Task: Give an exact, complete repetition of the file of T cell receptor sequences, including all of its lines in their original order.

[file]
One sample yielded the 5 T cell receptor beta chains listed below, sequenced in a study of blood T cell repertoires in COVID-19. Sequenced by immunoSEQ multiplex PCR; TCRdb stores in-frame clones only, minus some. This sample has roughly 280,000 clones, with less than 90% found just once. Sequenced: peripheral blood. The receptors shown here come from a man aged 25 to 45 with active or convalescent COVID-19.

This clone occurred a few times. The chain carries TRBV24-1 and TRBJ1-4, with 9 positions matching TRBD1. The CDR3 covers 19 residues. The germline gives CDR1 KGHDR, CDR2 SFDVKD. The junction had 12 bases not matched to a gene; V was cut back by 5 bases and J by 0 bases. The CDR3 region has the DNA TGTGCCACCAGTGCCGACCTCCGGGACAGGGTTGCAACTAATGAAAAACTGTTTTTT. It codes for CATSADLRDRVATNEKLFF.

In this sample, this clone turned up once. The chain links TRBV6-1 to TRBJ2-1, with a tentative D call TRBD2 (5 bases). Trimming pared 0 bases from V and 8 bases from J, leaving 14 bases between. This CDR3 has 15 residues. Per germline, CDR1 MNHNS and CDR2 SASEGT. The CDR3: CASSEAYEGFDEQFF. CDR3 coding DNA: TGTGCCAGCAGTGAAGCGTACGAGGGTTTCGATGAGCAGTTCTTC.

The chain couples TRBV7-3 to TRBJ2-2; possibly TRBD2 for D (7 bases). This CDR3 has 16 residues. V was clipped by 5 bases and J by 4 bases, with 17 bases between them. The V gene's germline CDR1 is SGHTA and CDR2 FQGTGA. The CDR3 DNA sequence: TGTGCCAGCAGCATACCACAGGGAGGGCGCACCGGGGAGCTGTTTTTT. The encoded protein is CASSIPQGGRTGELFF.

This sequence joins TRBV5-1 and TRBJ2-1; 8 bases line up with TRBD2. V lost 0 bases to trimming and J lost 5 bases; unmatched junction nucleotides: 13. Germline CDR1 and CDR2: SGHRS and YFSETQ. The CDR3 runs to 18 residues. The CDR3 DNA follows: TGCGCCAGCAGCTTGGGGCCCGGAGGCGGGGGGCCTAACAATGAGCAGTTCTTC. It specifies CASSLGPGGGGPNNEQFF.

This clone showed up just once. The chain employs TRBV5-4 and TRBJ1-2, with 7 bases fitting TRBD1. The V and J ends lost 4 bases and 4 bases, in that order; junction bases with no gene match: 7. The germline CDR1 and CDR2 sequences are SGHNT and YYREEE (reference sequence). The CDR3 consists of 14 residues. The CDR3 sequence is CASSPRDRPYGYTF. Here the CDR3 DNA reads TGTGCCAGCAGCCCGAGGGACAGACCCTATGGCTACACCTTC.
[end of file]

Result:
One sample yielded the 5 T cell receptor beta chains listed below, sequenced in a study of blood T cell repertoires in COVID-19. Sequenced by immunoSEQ multiplex PCR; TCRdb stores in-frame clones only, minus some. This sample has roughly 280,000 clones, with less than 90% found just once. Sequenced: peripheral blood. The receptors shown here come from a man aged 25 to 45 with active or convalescent COVID-19.

This clone occurred a few times. The chain carries TRBV24-1 and TRBJ1-4, with 9 positions matching TRBD1. The CDR3 covers 19 residues. The germline gives CDR1 KGHDR, CDR2 SFDVKD. The junction had 12 bases not matched to a gene; V was cut back by 5 bases and J by 0 bases. The CDR3 region has the DNA TGTGCCACCAGTGCCGACCTCCGGGACAGGGTTGCAACTAATGAAAAACTGTTTTTT. It codes for CATSADLRDRVATNEKLFF.

In this sample, this clone turned up once. The chain links TRBV6-1 to TRBJ2-1, with a tentative D call TRBD2 (5 bases). Trimming pared 0 bases from V and 8 bases from J, leaving 14 bases between. This CDR3 has 15 residues. Per germline, CDR1 MNHNS and CDR2 SASEGT. The CDR3: CASSEAYEGFDEQFF. CDR3 coding DNA: TGTGCCAGCAGTGAAGCGTACGAGGGTTTCGATGAGCAGTTCTTC.

The chain couples TRBV7-3 to TRBJ2-2; possibly TRBD2 for D (7 bases). This CDR3 has 16 residues. V was clipped by 5 bases and J by 4 bases, with 17 bases between them. The V gene's germline CDR1 is SGHTA and CDR2 FQGTGA. The CDR3 DNA sequence: TGTGCCAGCAGCATACCACAGGGAGGGCGCACCGGGGAGCTGTTTTTT. The encoded protein is CASSIPQGGRTGELFF.

This sequence joins TRBV5-1 and TRBJ2-1; 8 bases line up with TRBD2. V lost 0 bases to trimming and J lost 5 bases; unmatched junction nucleotides: 13. Germline CDR1 and CDR2: SGHRS and YFSETQ. The CDR3 runs to 18 residues. The CDR3 DNA follows: TGCGCCAGCAGCTTGGGGCCCGGAGGCGGGGGGCCTAACAATGAGCAGTTCTTC. It specifies CASSLGPGGGGPNNEQFF.

This clone showed up just once. The chain employs TRBV5-4 and TRBJ1-2, with 7 bases fitting TRBD1. The V and J ends lost 4 bases and 4 bases, in that order; junction bases with no gene match: 7. The germline CDR1 and CDR2 sequences are SGHNT and YYREEE (reference sequence). The CDR3 consists of 14 residues. The CDR3 sequence is CASSPRDRPYGYTF. Here the CDR3 DNA reads TGTGCCAGCAGCCCGAGGGACAGACCCTATGGCTACACCTTC.